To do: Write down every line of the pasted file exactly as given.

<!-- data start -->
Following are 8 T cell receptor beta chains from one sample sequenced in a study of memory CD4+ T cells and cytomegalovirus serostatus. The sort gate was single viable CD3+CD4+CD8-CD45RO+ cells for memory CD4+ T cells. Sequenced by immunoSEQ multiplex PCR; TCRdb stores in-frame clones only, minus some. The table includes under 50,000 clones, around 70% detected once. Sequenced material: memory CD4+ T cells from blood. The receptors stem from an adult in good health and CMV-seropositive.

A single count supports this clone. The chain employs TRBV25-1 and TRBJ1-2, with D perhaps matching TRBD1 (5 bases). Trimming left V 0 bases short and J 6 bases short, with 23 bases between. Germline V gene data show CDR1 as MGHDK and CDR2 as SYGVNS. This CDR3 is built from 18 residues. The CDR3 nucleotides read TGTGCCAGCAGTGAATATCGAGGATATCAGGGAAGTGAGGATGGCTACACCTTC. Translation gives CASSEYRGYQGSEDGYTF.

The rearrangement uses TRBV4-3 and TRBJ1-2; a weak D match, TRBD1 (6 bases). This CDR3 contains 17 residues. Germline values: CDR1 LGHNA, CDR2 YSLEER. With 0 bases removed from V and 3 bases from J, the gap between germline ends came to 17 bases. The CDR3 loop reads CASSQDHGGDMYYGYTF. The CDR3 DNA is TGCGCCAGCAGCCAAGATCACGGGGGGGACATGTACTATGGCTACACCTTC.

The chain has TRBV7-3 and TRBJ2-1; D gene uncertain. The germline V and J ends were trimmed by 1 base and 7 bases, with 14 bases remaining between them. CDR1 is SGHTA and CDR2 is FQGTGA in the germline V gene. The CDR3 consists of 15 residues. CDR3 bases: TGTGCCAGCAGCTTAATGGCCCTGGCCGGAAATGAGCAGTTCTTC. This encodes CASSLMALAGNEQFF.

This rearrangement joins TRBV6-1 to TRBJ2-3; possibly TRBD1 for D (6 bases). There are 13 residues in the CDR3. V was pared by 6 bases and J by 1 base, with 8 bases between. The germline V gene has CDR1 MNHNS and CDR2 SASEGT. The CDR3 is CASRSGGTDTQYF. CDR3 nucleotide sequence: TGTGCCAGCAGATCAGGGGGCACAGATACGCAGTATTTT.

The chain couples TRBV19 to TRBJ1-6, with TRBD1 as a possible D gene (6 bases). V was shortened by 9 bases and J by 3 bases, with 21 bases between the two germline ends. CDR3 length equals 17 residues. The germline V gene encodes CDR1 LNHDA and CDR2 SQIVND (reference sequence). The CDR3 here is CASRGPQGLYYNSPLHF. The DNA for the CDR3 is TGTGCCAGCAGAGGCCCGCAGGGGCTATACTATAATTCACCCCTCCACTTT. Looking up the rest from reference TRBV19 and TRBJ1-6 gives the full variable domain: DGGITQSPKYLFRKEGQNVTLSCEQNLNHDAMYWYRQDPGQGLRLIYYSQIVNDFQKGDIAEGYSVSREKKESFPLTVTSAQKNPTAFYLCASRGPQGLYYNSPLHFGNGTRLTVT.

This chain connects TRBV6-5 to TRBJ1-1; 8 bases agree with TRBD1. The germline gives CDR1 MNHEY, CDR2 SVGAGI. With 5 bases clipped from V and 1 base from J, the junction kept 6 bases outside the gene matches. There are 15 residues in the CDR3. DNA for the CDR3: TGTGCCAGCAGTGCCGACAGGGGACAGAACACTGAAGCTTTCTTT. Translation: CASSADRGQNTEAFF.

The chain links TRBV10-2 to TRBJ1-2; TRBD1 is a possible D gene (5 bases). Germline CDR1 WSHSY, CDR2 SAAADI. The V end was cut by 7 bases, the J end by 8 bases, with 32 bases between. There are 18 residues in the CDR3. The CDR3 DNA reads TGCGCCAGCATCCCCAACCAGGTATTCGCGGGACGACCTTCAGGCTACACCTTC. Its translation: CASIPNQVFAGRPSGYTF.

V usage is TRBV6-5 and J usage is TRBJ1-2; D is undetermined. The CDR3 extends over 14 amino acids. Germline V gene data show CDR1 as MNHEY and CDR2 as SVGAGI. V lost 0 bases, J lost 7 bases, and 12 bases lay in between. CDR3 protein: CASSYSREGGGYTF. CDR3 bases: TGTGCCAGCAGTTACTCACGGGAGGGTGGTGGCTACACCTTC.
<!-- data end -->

Following are 8 T cell receptor beta chains from one sample sequenced in a study of memory CD4+ T cells and cytomegalovirus serostatus. The sort gate was single viable CD3+CD4+CD8-CD45RO+ cells for memory CD4+ T cells. Sequenced by immunoSEQ multiplex PCR; TCRdb stores in-frame clones only, minus some. The table includes under 50,000 clones, around 70% detected once. Sequenced material: memory CD4+ T cells from blood. The receptors stem from an adult in good health and CMV-seropositive.

A single count supports this clone. The chain employs TRBV25-1 and TRBJ1-2, with D perhaps matching TRBD1 (5 bases). Trimming left V 0 bases short and J 6 bases short, with 23 bases between. Germline V gene data show CDR1 as MGHDK and CDR2 as SYGVNS. This CDR3 is built from 18 residues. The CDR3 nucleotides read TGTGCCAGCAGTGAATATCGAGGATATCAGGGAAGTGAGGATGGCTACACCTTC. Translation gives CASSEYRGYQGSEDGYTF.

The rearrangement uses TRBV4-3 and TRBJ1-2; a weak D match, TRBD1 (6 bases). This CDR3 contains 17 residues. Germline values: CDR1 LGHNA, CDR2 YSLEER. With 0 bases removed from V and 3 bases from J, the gap between germline ends came to 17 bases. The CDR3 loop reads CASSQDHGGDMYYGYTF. The CDR3 DNA is TGCGCCAGCAGCCAAGATCACGGGGGGGACATGTACTATGGCTACACCTTC.

The chain has TRBV7-3 and TRBJ2-1; D gene uncertain. The germline V and J ends were trimmed by 1 base and 7 bases, with 14 bases remaining between them. CDR1 is SGHTA and CDR2 is FQGTGA in the germline V gene. The CDR3 consists of 15 residues. CDR3 bases: TGTGCCAGCAGCTTAATGGCCCTGGCCGGAAATGAGCAGTTCTTC. This encodes CASSLMALAGNEQFF.

This rearrangement joins TRBV6-1 to TRBJ2-3; possibly TRBD1 for D (6 bases). There are 13 residues in the CDR3. V was pared by 6 bases and J by 1 base, with 8 bases between. The germline V gene has CDR1 MNHNS and CDR2 SASEGT. The CDR3 is CASRSGGTDTQYF. CDR3 nucleotide sequence: TGTGCCAGCAGATCAGGGGGCACAGATACGCAGTATTTT.

The chain couples TRBV19 to TRBJ1-6, with TRBD1 as a possible D gene (6 bases). V was shortened by 9 bases and J by 3 bases, with 21 bases between the two germline ends. CDR3 length equals 17 residues. The germline V gene encodes CDR1 LNHDA and CDR2 SQIVND (reference sequence). The CDR3 here is CASRGPQGLYYNSPLHF. The DNA for the CDR3 is TGTGCCAGCAGAGGCCCGCAGGGGCTATACTATAATTCACCCCTCCACTTT. Looking up the rest from reference TRBV19 and TRBJ1-6 gives the full variable domain: DGGITQSPKYLFRKEGQNVTLSCEQNLNHDAMYWYRQDPGQGLRLIYYSQIVNDFQKGDIAEGYSVSREKKESFPLTVTSAQKNPTAFYLCASRGPQGLYYNSPLHFGNGTRLTVT.

This chain connects TRBV6-5 to TRBJ1-1; 8 bases agree with TRBD1. The germline gives CDR1 MNHEY, CDR2 SVGAGI. With 5 bases clipped from V and 1 base from J, the junction kept 6 bases outside the gene matches. There are 15 residues in the CDR3. DNA for the CDR3: TGTGCCAGCAGTGCCGACAGGGGACAGAACACTGAAGCTTTCTTT. Translation: CASSADRGQNTEAFF.

The chain links TRBV10-2 to TRBJ1-2; TRBD1 is a possible D gene (5 bases). Germline CDR1 WSHSY, CDR2 SAAADI. The V end was cut by 7 bases, the J end by 8 bases, with 32 bases between. There are 18 residues in the CDR3. The CDR3 DNA reads TGCGCCAGCATCCCCAACCAGGTATTCGCGGGACGACCTTCAGGCTACACCTTC. Its translation: CASIPNQVFAGRPSGYTF.

V usage is TRBV6-5 and J usage is TRBJ1-2; D is undetermined. The CDR3 extends over 14 amino acids. Germline V gene data show CDR1 as MNHEY and CDR2 as SVGAGI. V lost 0 bases, J lost 7 bases, and 12 bases lay in between. CDR3 protein: CASSYSREGGGYTF. CDR3 bases: TGTGCCAGCAGTTACTCACGGGAGGGTGGTGGCTACACCTTC.